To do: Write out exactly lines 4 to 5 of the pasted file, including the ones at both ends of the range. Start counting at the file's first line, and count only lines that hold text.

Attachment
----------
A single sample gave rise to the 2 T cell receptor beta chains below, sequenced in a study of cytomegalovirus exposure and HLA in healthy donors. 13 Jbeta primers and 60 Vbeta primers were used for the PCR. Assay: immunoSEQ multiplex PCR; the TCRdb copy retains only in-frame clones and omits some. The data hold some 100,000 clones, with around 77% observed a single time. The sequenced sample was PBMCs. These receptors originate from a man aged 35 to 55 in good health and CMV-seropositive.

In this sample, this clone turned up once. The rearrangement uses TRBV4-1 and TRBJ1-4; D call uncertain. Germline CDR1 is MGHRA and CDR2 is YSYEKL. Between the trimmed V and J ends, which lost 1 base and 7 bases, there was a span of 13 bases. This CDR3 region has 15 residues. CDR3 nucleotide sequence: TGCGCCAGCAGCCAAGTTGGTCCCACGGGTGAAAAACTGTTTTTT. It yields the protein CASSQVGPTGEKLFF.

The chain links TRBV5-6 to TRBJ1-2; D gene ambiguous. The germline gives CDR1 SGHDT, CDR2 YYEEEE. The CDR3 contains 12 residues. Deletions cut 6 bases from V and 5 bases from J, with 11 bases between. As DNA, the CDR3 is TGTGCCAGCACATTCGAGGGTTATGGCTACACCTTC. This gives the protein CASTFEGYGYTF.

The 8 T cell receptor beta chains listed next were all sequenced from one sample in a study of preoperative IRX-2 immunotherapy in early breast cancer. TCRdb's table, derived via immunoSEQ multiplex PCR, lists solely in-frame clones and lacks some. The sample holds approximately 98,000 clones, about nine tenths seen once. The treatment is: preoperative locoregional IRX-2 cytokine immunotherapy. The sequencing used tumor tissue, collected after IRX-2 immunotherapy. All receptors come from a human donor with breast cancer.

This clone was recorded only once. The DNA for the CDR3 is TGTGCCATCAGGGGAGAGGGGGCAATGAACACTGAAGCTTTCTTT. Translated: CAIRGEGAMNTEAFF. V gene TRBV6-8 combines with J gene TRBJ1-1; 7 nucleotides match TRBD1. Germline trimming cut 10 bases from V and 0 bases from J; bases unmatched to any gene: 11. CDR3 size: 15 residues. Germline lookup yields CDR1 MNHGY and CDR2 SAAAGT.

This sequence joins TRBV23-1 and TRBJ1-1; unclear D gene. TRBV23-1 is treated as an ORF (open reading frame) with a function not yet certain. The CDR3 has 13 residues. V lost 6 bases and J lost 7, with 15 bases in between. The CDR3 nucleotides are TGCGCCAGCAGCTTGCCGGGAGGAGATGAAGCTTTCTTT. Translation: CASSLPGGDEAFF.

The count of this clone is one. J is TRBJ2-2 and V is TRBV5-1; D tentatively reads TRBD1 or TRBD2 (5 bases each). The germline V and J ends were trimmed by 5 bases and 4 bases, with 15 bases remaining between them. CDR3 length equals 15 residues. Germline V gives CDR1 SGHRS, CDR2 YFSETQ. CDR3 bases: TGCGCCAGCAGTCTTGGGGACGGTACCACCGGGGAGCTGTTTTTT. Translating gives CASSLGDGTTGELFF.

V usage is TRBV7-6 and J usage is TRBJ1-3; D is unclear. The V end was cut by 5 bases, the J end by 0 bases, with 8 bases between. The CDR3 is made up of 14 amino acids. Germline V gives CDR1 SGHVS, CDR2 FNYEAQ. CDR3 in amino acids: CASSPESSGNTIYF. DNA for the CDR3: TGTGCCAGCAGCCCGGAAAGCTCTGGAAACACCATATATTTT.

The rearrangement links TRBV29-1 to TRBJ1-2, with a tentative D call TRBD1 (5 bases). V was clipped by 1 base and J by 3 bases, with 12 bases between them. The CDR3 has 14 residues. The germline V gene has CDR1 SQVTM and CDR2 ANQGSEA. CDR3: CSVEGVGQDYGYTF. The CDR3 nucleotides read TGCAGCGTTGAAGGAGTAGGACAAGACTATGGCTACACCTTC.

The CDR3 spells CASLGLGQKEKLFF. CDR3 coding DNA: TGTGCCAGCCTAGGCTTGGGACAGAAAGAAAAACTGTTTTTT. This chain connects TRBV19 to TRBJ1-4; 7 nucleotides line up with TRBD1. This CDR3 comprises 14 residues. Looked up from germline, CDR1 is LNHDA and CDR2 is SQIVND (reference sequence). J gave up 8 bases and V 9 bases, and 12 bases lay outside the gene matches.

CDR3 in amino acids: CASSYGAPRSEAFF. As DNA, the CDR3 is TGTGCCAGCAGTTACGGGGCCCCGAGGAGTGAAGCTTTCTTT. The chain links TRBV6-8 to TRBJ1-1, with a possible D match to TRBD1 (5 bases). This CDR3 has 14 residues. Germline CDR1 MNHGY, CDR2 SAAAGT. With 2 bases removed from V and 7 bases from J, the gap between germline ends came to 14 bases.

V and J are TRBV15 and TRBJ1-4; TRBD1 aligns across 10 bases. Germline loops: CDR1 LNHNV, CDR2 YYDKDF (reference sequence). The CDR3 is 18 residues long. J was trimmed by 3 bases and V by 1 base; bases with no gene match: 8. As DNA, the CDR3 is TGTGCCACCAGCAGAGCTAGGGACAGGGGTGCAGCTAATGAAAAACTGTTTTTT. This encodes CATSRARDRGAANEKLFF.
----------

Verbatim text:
The 8 T cell receptor beta chains listed next were all sequenced from one sample in a study of preoperative IRX-2 immunotherapy in early breast cancer. TCRdb's table, derived via immunoSEQ multiplex PCR, lists solely in-frame clones and lacks some. The sample holds approximately 98,000 clones, about nine tenths seen once. The treatment is: preoperative locoregional IRX-2 cytokine immunotherapy. The sequencing used tumor tissue, collected after IRX-2 immunotherapy. All receptors come from a human donor with breast cancer.

This clone was recorded only once. The DNA for the CDR3 is TGTGCCATCAGGGGAGAGGGGGCAATGAACACTGAAGCTTTCTTT. Translated: CAIRGEGAMNTEAFF. V gene TRBV6-8 combines with J gene TRBJ1-1; 7 nucleotides match TRBD1. Germline trimming cut 10 bases from V and 0 bases from J; bases unmatched to any gene: 11. CDR3 size: 15 residues. Germline lookup yields CDR1 MNHGY and CDR2 SAAAGT.